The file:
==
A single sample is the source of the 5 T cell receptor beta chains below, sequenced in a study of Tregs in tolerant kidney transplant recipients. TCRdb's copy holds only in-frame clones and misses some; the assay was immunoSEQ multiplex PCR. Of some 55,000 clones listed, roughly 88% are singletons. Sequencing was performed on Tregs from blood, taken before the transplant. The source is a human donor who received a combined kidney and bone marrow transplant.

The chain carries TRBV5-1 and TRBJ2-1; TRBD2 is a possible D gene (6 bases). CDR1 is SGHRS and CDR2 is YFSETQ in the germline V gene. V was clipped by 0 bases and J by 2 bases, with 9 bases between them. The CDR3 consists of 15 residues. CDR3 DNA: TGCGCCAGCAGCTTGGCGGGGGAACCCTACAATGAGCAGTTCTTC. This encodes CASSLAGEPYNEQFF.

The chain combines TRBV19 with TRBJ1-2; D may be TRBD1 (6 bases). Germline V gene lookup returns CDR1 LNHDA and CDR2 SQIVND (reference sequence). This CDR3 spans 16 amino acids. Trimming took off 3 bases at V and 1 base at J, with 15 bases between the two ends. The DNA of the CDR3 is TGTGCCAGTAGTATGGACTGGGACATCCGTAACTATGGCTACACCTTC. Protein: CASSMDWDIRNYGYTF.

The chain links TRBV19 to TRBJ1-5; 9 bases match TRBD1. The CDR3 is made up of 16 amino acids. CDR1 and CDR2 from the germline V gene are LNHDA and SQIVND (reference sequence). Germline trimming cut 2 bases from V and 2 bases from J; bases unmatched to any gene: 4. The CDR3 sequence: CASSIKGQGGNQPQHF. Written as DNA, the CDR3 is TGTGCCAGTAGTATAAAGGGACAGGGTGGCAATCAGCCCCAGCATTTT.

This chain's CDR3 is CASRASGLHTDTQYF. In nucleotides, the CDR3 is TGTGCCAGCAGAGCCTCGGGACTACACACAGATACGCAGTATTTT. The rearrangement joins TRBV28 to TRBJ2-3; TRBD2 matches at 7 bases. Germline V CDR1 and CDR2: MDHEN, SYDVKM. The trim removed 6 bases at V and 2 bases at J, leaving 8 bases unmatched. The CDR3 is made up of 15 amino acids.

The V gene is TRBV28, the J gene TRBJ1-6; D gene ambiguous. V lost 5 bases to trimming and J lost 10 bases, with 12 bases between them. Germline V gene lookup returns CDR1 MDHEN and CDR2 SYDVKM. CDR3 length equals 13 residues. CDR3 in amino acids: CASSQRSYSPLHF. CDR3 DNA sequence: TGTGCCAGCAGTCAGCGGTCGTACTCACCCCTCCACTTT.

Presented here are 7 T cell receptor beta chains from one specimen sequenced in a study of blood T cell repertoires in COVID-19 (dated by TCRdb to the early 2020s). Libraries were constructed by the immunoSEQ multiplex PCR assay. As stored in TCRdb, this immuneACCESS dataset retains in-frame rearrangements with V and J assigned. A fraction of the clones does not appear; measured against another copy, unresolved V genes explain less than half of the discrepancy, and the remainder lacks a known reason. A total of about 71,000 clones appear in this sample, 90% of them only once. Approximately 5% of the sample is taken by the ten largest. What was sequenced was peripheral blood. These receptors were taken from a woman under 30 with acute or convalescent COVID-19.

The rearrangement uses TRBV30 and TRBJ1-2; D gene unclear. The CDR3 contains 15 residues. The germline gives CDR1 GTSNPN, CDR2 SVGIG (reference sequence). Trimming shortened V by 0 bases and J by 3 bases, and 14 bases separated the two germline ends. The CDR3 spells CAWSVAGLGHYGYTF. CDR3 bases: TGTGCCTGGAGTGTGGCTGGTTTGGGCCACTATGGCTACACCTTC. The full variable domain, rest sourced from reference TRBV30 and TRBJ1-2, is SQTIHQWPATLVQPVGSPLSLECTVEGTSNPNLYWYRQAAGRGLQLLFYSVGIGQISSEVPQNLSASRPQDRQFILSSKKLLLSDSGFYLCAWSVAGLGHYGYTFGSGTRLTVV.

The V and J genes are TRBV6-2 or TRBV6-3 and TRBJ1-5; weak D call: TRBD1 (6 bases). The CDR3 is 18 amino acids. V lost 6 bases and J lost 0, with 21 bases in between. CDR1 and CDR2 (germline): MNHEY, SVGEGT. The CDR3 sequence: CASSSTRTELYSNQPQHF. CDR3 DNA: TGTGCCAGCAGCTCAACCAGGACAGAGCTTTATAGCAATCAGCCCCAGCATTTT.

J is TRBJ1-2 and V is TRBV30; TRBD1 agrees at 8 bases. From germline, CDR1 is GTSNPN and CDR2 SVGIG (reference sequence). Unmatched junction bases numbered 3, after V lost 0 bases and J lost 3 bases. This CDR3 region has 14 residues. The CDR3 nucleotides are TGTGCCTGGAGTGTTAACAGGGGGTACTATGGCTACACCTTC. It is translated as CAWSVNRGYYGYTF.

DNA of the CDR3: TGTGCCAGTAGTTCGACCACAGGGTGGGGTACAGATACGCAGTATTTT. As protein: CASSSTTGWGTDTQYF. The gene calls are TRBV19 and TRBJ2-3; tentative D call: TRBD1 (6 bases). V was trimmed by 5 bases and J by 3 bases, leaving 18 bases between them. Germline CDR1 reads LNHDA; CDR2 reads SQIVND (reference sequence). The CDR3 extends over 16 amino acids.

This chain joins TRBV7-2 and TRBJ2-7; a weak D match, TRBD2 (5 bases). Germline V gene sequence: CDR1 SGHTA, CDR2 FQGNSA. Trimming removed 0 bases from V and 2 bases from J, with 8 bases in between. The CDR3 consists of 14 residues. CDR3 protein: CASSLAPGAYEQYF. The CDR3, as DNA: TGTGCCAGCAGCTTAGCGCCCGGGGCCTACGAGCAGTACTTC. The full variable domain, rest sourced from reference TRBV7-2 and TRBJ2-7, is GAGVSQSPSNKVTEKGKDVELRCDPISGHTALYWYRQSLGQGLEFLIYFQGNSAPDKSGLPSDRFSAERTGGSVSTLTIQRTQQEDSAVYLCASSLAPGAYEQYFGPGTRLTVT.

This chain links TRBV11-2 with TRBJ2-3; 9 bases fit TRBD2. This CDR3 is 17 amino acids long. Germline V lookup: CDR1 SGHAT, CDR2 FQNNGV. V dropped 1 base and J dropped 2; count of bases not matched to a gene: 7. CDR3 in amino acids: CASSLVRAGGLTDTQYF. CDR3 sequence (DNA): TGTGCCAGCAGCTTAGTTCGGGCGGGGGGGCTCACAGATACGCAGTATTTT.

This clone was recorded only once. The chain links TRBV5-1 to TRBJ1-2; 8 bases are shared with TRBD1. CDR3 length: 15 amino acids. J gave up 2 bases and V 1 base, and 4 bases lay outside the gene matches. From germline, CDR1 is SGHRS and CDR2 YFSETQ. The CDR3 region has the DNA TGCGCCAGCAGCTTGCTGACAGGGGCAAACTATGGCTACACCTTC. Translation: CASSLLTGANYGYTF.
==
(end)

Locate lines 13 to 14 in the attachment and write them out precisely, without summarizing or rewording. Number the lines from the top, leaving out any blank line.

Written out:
This chain links TRBV11-2 with TRBJ2-3; 9 bases fit TRBD2. This CDR3 is 17 amino acids long. Germline V lookup: CDR1 SGHAT, CDR2 FQNNGV. V dropped 1 base and J dropped 2; count of bases not matched to a gene: 7. CDR3 in amino acids: CASSLVRAGGLTDTQYF. CDR3 sequence (DNA): TGTGCCAGCAGCTTAGTTCGGGCGGGGGGGCTCACAGATACGCAGTATTTT.

This clone was recorded only once. The chain links TRBV5-1 to TRBJ1-2; 8 bases are shared with TRBD1. CDR3 length: 15 amino acids. J gave up 2 bases and V 1 base, and 4 bases lay outside the gene matches. From germline, CDR1 is SGHRS and CDR2 YFSETQ. The CDR3 region has the DNA TGCGCCAGCAGCTTGCTGACAGGGGCAAACTATGGCTACACCTTC. Translation: CASSLLTGANYGYTF.